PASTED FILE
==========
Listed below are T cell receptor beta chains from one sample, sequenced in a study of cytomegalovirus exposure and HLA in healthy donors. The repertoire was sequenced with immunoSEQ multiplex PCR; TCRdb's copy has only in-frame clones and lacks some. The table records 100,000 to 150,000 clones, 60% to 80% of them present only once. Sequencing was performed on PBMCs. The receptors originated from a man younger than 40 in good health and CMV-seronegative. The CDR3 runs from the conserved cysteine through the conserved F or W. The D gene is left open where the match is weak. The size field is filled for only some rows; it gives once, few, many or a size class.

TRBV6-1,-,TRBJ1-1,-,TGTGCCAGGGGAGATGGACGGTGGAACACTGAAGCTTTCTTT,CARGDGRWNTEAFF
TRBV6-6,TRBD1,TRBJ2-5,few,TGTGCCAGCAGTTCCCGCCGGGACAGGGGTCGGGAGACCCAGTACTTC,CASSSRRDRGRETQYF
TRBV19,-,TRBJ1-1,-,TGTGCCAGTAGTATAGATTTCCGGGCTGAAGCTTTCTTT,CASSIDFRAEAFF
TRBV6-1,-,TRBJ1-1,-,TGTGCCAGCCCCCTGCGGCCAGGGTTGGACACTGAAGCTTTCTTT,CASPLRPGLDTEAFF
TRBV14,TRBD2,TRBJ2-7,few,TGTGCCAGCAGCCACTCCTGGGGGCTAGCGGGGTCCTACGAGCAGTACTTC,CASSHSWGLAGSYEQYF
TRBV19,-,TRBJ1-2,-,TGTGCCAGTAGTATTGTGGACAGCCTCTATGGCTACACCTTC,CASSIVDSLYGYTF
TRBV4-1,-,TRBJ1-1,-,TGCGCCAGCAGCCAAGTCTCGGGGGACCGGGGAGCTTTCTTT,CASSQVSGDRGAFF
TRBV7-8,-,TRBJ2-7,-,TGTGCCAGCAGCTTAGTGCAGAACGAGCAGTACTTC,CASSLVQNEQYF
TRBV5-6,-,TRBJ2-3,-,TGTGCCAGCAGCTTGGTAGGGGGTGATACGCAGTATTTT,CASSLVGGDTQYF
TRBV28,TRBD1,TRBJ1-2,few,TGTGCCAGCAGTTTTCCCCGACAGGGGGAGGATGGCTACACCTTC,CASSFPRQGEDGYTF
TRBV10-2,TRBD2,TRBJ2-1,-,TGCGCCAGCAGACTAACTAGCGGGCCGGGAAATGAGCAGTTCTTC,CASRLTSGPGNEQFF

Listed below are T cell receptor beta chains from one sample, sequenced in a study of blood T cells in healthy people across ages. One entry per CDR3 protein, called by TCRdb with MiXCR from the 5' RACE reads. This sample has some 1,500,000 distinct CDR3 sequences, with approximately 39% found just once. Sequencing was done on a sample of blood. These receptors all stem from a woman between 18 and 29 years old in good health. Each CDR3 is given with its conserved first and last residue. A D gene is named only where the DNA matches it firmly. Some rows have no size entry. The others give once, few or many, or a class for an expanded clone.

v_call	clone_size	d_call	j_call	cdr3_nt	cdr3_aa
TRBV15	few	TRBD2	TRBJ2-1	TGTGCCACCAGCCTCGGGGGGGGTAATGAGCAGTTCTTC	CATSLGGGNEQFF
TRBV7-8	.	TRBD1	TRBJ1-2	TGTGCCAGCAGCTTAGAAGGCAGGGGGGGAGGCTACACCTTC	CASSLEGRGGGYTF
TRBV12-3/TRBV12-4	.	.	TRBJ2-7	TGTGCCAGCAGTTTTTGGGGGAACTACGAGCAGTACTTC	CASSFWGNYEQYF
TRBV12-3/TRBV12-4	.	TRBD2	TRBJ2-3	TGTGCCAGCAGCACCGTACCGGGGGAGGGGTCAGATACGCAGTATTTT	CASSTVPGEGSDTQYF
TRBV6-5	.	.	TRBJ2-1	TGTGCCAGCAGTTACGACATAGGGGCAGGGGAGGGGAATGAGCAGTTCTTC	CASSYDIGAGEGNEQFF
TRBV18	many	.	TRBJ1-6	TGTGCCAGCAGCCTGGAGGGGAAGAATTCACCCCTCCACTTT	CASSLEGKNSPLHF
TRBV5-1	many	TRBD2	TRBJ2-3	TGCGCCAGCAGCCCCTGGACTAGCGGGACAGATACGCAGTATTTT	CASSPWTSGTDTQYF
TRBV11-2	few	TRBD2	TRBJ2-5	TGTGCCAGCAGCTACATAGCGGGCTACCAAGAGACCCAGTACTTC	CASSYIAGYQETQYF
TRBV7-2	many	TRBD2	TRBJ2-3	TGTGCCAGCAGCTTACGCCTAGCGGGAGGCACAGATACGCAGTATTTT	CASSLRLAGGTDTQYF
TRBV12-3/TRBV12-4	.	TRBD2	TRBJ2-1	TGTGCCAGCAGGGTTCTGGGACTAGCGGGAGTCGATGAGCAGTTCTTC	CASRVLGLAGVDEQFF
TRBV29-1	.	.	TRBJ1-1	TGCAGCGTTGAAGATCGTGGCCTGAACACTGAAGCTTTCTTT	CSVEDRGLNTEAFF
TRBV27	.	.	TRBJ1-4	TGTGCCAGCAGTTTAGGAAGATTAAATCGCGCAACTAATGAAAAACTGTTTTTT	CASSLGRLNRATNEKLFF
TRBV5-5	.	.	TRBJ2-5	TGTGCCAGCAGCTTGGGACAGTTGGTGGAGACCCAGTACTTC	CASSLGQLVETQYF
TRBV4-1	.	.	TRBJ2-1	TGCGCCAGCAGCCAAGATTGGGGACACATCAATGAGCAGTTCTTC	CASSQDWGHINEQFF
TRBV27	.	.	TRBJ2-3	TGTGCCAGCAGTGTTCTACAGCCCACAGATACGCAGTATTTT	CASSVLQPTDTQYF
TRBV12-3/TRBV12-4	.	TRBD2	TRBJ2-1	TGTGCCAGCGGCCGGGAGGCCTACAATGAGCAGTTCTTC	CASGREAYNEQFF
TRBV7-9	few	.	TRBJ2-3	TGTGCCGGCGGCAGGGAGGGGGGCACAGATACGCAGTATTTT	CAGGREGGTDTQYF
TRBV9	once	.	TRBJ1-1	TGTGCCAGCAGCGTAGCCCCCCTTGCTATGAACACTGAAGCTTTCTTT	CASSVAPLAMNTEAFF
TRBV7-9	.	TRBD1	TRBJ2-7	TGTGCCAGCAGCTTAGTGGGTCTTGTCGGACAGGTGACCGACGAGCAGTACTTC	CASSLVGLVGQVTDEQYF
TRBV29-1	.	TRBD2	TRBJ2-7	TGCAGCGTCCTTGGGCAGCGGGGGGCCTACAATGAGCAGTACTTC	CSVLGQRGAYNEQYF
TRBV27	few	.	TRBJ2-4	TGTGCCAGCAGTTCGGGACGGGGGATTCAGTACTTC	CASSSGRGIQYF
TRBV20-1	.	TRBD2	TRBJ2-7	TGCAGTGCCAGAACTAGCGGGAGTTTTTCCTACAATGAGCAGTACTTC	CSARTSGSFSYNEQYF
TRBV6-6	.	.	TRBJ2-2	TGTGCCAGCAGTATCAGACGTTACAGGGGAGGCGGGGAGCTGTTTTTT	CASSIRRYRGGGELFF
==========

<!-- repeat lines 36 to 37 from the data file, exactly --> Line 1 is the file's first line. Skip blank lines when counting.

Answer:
TRBV20-1	.	TRBD2	TRBJ2-7	TGCAGTGCCAGAACTAGCGGGAGTTTTTCCTACAATGAGCAGTACTTC	CSARTSGSFSYNEQYF
TRBV6-6	.	.	TRBJ2-2	TGTGCCAGCAGTATCAGACGTTACAGGGGAGGCGGGGAGCTGTTTTTT	CASSIRRYRGGGELFF